Mary Pratt, Chantal Akerman/meat

I recently watched Chantal Akerman’s Jeanne Dielman, 23, quai du Commerce, 1080 Bruxelles for the first time, and I thought it was excellent. The film reminded me of the work of Canadian painter Mary Pratt, who also often represents kitchens and food prep.

The two artists were geographically remote from one another, but fairly contemporaneous, and some of the similarity between their kitchens is just because the 1970s looked like the 1970s. However, I think there’s also a more substantial kinship between Pratt and Akerman, with several good points of comparison between the film and the domestic paintings.

Here’s one continuity: both artists put meat – often raw meat, in the kitchen, in the process of being prepared for consumption – in frame, finding visual interest in the counter and the sink. For Pratt, the meat is usually fish: whole fish or fish heads or fish fillets that smear the saran wrap with blood. In Jeanne Dielman, it’s usually part of a cow: breaded veal prepared in real time, or a meatloaf being folded and massaged with slightly embellished sound. Mundane and unbearable.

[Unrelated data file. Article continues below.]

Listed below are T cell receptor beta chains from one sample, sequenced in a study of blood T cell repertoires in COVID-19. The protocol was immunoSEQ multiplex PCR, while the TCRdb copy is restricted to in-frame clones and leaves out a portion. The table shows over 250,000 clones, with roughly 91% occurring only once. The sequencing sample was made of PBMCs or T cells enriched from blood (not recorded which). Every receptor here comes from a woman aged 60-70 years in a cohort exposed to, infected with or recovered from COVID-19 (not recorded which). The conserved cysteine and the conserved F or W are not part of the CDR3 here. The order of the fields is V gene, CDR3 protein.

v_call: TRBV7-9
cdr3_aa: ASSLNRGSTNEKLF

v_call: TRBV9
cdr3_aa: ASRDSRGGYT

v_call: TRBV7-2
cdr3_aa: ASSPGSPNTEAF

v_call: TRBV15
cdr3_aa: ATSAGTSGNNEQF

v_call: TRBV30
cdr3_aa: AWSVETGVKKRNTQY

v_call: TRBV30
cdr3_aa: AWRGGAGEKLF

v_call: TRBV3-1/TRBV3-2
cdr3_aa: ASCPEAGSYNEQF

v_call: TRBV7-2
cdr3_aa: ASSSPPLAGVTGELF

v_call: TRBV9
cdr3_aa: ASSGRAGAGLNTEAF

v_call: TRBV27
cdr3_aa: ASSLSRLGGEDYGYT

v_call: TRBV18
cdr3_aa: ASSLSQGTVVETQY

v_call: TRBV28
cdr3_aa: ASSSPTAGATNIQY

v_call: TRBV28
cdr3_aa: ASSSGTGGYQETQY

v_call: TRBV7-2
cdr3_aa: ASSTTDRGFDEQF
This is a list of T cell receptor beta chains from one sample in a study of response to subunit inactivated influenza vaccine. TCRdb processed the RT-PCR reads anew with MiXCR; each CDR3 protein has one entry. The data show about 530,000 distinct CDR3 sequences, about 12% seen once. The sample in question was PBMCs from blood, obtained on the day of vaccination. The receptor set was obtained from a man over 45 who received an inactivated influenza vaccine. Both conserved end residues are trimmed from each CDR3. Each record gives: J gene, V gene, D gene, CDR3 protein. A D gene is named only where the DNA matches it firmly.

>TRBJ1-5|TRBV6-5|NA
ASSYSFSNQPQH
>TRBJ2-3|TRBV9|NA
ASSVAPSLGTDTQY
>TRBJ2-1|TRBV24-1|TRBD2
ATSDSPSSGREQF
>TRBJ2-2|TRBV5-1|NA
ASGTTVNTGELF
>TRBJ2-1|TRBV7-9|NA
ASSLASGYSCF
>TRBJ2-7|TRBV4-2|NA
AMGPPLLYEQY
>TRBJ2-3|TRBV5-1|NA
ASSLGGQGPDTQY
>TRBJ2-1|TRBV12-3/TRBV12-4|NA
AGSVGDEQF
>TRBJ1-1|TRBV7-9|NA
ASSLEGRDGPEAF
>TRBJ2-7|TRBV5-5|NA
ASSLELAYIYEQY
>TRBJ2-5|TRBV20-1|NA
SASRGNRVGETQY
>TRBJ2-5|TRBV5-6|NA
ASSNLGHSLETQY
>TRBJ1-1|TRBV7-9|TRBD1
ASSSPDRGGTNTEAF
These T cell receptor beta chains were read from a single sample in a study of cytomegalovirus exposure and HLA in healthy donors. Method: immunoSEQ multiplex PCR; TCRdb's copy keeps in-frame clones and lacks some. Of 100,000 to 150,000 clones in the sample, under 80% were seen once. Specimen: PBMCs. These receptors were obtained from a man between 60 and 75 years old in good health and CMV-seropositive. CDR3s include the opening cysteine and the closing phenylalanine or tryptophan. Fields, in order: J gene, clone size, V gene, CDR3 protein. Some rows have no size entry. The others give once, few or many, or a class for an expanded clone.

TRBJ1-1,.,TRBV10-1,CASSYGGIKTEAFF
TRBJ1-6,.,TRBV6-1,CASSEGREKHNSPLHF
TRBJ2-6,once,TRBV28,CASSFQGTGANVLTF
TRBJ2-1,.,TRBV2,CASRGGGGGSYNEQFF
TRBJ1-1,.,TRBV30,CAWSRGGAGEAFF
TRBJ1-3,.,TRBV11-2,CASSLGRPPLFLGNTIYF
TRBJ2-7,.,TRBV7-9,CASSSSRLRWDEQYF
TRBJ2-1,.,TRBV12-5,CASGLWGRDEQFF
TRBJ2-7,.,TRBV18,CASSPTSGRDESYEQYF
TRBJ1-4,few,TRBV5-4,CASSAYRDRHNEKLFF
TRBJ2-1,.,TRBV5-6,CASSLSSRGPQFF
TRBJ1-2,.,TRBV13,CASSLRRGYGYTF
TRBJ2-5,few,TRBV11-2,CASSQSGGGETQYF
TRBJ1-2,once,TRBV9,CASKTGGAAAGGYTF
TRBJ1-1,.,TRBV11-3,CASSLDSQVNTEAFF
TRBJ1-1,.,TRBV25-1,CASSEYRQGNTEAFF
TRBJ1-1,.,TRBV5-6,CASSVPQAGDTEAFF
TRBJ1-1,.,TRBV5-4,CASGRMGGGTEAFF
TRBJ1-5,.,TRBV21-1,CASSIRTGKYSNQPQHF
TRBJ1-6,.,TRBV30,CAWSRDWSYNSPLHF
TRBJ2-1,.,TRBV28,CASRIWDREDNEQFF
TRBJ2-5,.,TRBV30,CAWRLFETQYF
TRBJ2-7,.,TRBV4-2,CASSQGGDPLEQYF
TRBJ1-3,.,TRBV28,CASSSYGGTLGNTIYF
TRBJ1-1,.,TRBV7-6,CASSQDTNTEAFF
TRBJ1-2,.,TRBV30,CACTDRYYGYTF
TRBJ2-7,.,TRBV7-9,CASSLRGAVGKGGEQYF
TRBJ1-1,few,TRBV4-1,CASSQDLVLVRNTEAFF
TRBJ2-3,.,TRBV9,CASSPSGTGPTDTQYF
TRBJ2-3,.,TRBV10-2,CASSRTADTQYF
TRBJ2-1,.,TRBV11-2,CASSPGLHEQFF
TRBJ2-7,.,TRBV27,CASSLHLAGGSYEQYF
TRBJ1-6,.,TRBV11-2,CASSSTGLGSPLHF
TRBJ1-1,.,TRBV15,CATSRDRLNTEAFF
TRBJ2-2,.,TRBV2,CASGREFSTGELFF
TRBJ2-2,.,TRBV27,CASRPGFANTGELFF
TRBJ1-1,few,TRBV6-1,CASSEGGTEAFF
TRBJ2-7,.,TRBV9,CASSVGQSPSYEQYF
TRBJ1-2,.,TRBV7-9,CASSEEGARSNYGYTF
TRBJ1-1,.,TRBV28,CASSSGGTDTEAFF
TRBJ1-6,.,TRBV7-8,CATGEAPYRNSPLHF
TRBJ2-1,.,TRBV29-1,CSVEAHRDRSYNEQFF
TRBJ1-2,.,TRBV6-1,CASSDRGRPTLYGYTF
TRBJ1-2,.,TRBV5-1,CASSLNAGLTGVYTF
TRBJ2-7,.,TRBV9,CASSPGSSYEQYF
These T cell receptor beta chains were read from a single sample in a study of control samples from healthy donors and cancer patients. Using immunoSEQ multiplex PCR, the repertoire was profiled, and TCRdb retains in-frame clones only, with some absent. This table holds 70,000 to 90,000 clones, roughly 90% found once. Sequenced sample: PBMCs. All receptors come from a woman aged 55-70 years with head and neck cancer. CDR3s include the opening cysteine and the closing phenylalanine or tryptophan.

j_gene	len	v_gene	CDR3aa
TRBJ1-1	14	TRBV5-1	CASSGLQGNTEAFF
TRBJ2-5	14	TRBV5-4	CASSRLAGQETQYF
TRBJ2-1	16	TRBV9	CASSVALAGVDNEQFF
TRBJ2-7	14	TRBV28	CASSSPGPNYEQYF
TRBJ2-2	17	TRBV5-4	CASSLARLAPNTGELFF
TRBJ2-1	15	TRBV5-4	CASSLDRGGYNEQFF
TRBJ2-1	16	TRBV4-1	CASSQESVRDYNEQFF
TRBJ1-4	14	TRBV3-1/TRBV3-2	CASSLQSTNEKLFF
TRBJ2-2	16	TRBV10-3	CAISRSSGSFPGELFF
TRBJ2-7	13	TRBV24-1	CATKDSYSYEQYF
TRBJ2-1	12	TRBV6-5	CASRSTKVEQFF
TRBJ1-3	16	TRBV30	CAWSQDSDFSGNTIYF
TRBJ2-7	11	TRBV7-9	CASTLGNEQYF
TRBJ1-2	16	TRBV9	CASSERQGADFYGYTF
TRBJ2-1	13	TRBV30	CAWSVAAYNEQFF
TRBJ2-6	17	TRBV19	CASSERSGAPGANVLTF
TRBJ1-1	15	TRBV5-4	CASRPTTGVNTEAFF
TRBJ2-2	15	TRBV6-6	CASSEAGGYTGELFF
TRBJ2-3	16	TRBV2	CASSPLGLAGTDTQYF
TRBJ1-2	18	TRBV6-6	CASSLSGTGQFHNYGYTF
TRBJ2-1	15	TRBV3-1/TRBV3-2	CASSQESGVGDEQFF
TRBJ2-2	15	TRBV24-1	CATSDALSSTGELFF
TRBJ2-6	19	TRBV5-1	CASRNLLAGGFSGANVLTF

Side note: Canada is mentioned in Jeanne Dielman; it’s the source of the letter from Aunt Fernande.

Recent Posts

See All

“Is there no way out?” Paz, Octavio. New Directions. Trans. Denise Levertov. Akerman, Chantal. Je, Tu, Il, Elle. “Rooms2020.” Originally choreographed 1955 by Anna Sokolow as “Rooms.”; re-imagined and

Pozzi, Antonia. Poems. Trans. Peter Robinson. Alma Classics: Richmond, 2011. I don’t read Italian; I’ve only read Pozzi’s poems in translation, and I’ve only read them all together in this version by

I find myself doubling back to Triomf. It’s not really a favourite, but I found a comparison between it and Mrs. Dalloway pretty darn interesting. Woolf’s Mrs. Dalloway and van Niekerk’s Triomf each f